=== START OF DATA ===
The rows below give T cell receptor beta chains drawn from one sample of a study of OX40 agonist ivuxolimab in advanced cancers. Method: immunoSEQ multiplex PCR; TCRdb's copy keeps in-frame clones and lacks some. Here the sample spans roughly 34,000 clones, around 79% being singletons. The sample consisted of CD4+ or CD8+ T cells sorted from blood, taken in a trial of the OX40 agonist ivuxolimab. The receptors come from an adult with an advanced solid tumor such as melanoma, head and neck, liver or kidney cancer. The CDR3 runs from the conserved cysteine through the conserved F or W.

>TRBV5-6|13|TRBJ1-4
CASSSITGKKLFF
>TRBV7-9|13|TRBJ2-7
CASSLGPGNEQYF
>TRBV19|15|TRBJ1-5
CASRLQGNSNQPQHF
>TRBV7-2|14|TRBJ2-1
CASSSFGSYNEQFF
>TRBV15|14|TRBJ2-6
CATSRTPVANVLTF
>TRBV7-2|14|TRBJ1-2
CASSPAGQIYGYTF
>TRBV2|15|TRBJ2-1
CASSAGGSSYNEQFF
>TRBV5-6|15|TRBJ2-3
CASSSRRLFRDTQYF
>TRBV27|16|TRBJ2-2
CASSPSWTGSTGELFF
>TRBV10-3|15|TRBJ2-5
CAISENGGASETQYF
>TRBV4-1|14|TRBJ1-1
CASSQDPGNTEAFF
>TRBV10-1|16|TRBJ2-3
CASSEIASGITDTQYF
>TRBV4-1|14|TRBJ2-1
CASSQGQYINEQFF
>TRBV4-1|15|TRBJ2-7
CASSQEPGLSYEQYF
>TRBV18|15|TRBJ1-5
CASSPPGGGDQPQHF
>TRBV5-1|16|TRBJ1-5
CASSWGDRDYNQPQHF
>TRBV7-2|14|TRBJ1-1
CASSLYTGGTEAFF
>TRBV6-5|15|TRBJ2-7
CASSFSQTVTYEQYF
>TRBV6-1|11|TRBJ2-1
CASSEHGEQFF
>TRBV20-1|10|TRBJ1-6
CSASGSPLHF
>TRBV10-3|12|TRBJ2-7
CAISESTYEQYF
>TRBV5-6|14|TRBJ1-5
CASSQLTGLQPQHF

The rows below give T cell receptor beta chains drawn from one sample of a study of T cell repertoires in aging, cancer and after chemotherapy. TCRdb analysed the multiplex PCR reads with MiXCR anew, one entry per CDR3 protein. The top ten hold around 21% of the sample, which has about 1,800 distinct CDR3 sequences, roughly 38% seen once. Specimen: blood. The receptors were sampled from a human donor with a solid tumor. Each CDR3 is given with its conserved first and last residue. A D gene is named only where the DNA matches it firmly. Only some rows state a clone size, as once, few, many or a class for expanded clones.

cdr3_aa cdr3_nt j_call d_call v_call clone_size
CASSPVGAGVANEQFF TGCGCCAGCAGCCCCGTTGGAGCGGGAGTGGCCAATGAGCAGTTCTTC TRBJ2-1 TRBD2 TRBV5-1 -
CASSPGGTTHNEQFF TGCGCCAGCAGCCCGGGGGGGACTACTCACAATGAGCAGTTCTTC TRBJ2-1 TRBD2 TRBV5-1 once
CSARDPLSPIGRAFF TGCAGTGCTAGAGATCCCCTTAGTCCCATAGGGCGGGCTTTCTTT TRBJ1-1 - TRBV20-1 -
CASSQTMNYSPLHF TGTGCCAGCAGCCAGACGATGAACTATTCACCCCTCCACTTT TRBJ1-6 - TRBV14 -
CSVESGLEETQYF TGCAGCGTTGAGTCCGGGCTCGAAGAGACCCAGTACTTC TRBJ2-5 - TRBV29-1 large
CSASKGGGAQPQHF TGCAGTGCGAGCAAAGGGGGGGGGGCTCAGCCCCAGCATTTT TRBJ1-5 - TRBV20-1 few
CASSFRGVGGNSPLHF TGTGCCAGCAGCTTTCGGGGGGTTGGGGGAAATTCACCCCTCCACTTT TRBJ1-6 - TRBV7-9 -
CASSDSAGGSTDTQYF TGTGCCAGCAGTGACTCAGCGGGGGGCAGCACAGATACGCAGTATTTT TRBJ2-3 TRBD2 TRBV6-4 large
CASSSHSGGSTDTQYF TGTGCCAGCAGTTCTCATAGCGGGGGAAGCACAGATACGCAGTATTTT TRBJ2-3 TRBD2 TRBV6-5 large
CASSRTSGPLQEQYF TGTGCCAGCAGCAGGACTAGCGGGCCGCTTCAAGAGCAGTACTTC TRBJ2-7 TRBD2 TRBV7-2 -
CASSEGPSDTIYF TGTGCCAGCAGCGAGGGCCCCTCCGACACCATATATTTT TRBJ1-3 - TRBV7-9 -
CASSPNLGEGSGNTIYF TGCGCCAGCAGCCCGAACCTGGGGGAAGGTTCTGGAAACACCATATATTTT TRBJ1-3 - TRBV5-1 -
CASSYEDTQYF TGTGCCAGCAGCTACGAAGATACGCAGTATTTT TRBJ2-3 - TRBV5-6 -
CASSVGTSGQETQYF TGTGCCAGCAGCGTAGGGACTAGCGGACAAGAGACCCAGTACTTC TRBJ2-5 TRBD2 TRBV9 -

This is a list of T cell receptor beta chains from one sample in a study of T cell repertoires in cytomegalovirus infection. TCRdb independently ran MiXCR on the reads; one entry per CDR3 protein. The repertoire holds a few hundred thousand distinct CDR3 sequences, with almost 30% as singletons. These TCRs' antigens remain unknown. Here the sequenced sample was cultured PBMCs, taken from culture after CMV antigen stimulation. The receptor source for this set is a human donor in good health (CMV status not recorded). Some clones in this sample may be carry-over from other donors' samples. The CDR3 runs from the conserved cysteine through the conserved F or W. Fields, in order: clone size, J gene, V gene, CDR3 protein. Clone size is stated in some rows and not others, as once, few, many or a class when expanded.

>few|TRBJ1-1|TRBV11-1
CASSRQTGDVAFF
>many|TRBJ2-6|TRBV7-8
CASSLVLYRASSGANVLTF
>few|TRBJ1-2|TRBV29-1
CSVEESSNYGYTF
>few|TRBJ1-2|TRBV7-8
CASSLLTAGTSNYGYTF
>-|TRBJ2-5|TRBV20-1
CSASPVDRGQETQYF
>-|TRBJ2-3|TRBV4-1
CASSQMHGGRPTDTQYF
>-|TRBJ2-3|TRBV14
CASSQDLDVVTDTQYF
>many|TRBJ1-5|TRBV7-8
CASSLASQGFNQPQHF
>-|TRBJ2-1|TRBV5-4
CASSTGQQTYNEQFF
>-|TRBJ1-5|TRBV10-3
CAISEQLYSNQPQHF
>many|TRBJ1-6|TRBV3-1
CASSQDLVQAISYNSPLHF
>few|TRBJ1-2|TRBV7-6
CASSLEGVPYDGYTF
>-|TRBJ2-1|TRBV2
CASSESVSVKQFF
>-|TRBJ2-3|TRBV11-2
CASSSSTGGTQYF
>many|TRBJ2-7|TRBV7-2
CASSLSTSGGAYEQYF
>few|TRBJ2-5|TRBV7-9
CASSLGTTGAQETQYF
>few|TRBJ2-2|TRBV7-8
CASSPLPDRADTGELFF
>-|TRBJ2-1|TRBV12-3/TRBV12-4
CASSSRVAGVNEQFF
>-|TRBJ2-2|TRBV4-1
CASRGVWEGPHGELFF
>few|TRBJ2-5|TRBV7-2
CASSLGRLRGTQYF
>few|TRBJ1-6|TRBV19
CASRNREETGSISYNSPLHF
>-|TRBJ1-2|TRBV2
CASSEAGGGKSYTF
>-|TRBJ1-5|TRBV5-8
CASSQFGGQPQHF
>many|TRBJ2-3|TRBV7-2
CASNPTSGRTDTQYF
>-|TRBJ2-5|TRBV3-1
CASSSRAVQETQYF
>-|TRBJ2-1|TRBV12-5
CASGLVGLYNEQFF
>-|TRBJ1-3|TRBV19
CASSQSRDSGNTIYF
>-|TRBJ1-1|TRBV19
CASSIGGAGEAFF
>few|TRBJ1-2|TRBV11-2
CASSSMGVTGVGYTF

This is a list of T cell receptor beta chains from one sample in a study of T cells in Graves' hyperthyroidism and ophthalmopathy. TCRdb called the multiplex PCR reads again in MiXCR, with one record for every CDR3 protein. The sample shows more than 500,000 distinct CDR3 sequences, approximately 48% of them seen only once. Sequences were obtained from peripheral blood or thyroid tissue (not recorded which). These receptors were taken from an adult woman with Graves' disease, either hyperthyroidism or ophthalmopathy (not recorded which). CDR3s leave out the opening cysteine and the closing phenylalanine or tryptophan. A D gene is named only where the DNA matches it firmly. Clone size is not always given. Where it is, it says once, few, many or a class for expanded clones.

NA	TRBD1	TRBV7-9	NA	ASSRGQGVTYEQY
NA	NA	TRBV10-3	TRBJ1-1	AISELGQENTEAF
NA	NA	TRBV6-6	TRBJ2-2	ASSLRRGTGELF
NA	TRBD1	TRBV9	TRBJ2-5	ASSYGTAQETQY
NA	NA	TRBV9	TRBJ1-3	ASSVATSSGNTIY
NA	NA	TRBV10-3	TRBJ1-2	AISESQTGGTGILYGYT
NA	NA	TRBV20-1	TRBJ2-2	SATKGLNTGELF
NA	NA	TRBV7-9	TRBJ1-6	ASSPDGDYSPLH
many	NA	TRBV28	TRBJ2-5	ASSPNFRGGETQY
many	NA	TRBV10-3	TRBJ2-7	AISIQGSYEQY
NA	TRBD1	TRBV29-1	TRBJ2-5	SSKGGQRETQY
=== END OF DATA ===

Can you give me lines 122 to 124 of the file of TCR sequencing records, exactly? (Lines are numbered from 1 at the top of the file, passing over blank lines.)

NA	TRBD1	TRBV7-9	NA	ASSRGQGVTYEQY
NA	NA	TRBV10-3	TRBJ1-1	AISELGQENTEAF
NA	NA	TRBV6-6	TRBJ2-2	ASSLRRGTGELF